But in every case–whether it was the American Legion, the Daughters of the American Revolution, Pro America, the World’s Christian Fundamentals Association, or any of the dozens of local groups and individuals that campaigned for more conservative education in the twentieth century–the archives included far more fascinating tidbits than I could include in the three hundred pages I had to work with.

As I keep cleaning up my files, I’ll post other archival gems that didn’t make the final cut…

Creationists Love Angry Science Teachers

Why would America’s leading young-earth creation ministry go to the National Education Association convention?  After all, Answers In Genesis castigates the NEA for its “godless, liberal agenda.”  AIG frets that the NEA combats conservatives’ right to homeschool their children and to teach godly creationism.

But that anti-God bias is exactly why the creationists go every year.  Answers In Genesis tries to engage NEA attendees with the gospel of creationism.  The creationist outreach at the NEA convention hopes to explain the goals of creationists and melt the hard hearts of some secular teachers.

The folks at AIG are not the first conservatives to try such tactics.  For generations now, the National Education Association has been perceived by conservative education activists as the enemy.  The NEA is seen as promoting secularism and a wrong-headed moral relativism.  As conservative gadflies Mel and Norma Gabler argued in the 1970s, the NEA had always tried to get public schools to teach that “there was no absolute transcendental God, Bible, or system of beliefs.”

And even long before the Gablers, conservatives tried to maintain their influence with the NEA.  As I note in my upcoming book about conservative educational activism in the twentieth century, the patriotic school activists in the American Legion pioneered this approach.  For the stalwart conservatives in the American Legion, the NEA offered the best way to influence American public education.  Therefore, they held their noses and collaborated on American Education Week.  Starting in 1921, the Legion and the NEA encouraged schools nationwide to focus on a certain theme for a week.  They tried to get everyone in every community engaged with their public schools.  For the conservative leaders of the American Legion, this was a way to promote patriotism and religion in public schools.  For the leaders of the NEA, this seemed like a good way to direct the public’s attention toward its schools.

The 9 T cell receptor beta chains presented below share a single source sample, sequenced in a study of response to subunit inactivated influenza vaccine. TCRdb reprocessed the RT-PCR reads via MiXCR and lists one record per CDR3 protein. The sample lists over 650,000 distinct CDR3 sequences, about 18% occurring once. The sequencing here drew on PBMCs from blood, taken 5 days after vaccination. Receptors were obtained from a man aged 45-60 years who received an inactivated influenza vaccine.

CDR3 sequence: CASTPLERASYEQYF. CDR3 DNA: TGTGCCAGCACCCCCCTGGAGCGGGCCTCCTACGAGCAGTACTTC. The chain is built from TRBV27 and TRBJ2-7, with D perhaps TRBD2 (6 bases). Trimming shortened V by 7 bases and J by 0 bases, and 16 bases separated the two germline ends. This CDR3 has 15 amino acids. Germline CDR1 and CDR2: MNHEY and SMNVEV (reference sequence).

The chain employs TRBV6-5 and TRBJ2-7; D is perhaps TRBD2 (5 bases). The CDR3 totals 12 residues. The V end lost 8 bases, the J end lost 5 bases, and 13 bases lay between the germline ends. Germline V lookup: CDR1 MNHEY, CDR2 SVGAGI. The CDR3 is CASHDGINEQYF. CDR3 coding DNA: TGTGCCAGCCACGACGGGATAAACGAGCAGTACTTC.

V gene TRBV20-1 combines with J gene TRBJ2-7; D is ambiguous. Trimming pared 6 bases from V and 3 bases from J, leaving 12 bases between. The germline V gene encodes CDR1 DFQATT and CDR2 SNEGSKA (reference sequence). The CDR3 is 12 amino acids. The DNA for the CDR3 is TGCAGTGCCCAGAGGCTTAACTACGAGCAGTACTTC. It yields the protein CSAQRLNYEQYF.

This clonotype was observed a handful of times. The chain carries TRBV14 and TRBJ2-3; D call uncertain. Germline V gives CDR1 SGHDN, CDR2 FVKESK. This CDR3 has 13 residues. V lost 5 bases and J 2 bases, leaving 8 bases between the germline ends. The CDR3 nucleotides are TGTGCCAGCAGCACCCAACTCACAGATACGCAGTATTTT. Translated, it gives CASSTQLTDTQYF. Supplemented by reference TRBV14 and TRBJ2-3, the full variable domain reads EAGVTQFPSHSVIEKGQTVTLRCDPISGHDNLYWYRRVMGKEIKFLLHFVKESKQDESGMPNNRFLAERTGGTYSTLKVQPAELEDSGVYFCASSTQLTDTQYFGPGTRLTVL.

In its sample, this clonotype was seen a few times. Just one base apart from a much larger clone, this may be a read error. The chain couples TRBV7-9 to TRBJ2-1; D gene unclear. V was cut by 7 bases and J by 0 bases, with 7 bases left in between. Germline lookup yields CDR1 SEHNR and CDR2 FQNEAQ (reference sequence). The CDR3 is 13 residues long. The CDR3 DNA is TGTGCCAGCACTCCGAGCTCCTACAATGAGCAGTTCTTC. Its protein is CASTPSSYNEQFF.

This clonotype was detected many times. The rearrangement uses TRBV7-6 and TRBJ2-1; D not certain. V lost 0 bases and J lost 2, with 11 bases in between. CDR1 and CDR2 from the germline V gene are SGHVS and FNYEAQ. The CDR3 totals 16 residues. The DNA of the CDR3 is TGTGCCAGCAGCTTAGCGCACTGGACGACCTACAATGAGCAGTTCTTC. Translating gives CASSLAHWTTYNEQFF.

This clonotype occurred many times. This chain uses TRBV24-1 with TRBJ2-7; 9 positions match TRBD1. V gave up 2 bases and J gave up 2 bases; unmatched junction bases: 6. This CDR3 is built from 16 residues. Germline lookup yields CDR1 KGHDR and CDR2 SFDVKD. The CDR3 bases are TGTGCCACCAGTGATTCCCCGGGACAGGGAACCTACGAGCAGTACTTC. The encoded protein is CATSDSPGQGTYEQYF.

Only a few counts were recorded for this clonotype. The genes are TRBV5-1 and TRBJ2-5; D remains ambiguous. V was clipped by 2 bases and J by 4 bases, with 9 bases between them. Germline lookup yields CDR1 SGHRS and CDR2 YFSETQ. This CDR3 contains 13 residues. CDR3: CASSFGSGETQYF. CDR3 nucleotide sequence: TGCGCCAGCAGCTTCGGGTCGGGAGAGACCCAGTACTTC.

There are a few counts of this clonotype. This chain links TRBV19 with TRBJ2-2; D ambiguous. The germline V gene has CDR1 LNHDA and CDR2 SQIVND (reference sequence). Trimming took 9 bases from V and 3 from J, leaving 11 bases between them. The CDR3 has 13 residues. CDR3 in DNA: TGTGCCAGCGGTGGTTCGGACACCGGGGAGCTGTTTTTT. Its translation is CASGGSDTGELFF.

For conservatives, then, the NEA has long been a target.  Generations of conservatives have hoped to influence the NEA with conservative educational ideas.  Does it work?  The conservative creationists at AIG seem to think so.  One missionary to the NEA relates the story of “Tom,” a hostile secular science teacher.  After spending time with the creationists at the NEA convention, Tom was able to understand more about the wholesome gospel mission of the creationists.  Walls were broken down, hearts were touched.


From the Archives: Saving Hearts and Minds in the 1930s and 1940s

What do we need to do to educate young people? Conservative activists, just like their progressive or leftist opponents, have long recognized that education goes far beyond school. Doing archival research for my upcoming book about conservative educational activism in the twentieth century, I found abundant evidence of conservative activism that ranged far beyond the classroom walls. Unfortunately, due to space considerations, much of that material did not make it into the final book draft.

Today, I’d like to share some of the gems from the conservative patriotic activism of the American Legion, things I couldn’t fit in the book. Throughout its long existence, the AL has made education one of its primary concerns. Only if young people learned to love America, generations of AL activists have argued, would the nation remain strong. As this 1941 cartoon makes clear, some Legion members believed education was the “unguarded gate” through which un-American and anti-American sentiments could sneak into America’s body politic.

"The Unguarded Gate," from a 1941 magazine.

“The Unguarded Gate,” from a 1941 magazine.

Other Legion activists emphasized the need to fill children’s minds, souls, and schedules. Only by matching the energetic activism of communist subversives, some Legion voices claimed, could patriotic education match anti-patriotic. As national AL leader Homer Chaillaux warned in 1934, the Legion must provide a full menu of educational opportunities for young people, including baseball leagues, military training, Boy Scout groups, citizenship classes, and school awards. “The average citizen,” Chaillaux warned,

has either never heard of or knows nothing of the background of the Young Pioneers (a youth Communist group), the International Economic Conference of Students (a radical and pacifist student group), the Industrial Unions (at least 42 Communist Unions), the National Students’ League, the Trade Union Unity League, the American Civil Liberties Union (supposedly an organization standing for free speech, but we find them rising in defense of every Communist when in trouble), and numerous others traveling under camouflaged nom de plumes.